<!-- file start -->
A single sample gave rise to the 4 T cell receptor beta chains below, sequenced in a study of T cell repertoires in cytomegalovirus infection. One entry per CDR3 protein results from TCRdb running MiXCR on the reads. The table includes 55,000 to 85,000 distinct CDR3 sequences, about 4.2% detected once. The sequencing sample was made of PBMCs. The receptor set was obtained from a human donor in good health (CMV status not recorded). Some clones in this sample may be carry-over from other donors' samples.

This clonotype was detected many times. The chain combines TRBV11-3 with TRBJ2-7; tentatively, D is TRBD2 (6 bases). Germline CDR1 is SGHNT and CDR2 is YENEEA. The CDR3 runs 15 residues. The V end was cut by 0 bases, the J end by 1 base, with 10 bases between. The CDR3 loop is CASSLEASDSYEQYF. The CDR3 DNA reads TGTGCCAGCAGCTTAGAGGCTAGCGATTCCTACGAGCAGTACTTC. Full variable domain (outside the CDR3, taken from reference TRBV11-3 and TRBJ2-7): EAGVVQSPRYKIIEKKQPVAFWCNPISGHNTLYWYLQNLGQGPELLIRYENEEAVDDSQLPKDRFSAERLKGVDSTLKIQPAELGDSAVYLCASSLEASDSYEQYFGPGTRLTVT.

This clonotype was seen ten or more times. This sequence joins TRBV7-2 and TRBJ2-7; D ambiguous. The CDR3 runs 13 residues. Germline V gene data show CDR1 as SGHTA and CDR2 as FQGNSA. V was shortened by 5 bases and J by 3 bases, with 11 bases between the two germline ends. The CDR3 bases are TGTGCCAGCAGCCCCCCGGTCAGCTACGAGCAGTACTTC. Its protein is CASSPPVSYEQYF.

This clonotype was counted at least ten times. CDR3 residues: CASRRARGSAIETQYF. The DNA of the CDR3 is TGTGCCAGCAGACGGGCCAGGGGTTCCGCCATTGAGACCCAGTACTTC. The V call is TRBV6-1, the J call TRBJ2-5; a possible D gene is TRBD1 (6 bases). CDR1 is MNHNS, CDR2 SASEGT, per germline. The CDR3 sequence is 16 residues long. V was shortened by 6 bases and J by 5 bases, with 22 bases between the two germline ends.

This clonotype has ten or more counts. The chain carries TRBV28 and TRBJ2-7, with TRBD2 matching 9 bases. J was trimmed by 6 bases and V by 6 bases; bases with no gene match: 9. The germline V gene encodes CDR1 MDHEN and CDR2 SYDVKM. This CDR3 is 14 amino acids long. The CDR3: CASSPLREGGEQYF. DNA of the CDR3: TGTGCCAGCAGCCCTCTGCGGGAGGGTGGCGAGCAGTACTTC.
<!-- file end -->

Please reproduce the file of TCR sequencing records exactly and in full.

A single sample gave rise to the 4 T cell receptor beta chains below, sequenced in a study of T cell repertoires in cytomegalovirus infection. One entry per CDR3 protein results from TCRdb running MiXCR on the reads. The table includes 55,000 to 85,000 distinct CDR3 sequences, about 4.2% detected once. The sequencing sample was made of PBMCs. The receptor set was obtained from a human donor in good health (CMV status not recorded). Some clones in this sample may be carry-over from other donors' samples.

This clonotype was detected many times. The chain combines TRBV11-3 with TRBJ2-7; tentatively, D is TRBD2 (6 bases). Germline CDR1 is SGHNT and CDR2 is YENEEA. The CDR3 runs 15 residues. The V end was cut by 0 bases, the J end by 1 base, with 10 bases between. The CDR3 loop is CASSLEASDSYEQYF. The CDR3 DNA reads TGTGCCAGCAGCTTAGAGGCTAGCGATTCCTACGAGCAGTACTTC. Full variable domain (outside the CDR3, taken from reference TRBV11-3 and TRBJ2-7): EAGVVQSPRYKIIEKKQPVAFWCNPISGHNTLYWYLQNLGQGPELLIRYENEEAVDDSQLPKDRFSAERLKGVDSTLKIQPAELGDSAVYLCASSLEASDSYEQYFGPGTRLTVT.

This clonotype was seen ten or more times. This sequence joins TRBV7-2 and TRBJ2-7; D ambiguous. The CDR3 runs 13 residues. Germline V gene data show CDR1 as SGHTA and CDR2 as FQGNSA. V was shortened by 5 bases and J by 3 bases, with 11 bases between the two germline ends. The CDR3 bases are TGTGCCAGCAGCCCCCCGGTCAGCTACGAGCAGTACTTC. Its protein is CASSPPVSYEQYF.

This clonotype was counted at least ten times. CDR3 residues: CASRRARGSAIETQYF. The DNA of the CDR3 is TGTGCCAGCAGACGGGCCAGGGGTTCCGCCATTGAGACCCAGTACTTC. The V call is TRBV6-1, the J call TRBJ2-5; a possible D gene is TRBD1 (6 bases). CDR1 is MNHNS, CDR2 SASEGT, per germline. The CDR3 sequence is 16 residues long. V was shortened by 6 bases and J by 5 bases, with 22 bases between the two germline ends.

This clonotype has ten or more counts. The chain carries TRBV28 and TRBJ2-7, with TRBD2 matching 9 bases. J was trimmed by 6 bases and V by 6 bases; bases with no gene match: 9. The germline V gene encodes CDR1 MDHEN and CDR2 SYDVKM. This CDR3 is 14 amino acids long. The CDR3: CASSPLREGGEQYF. DNA of the CDR3: TGTGCCAGCAGCCCTCTGCGGGAGGGTGGCGAGCAGTACTTC.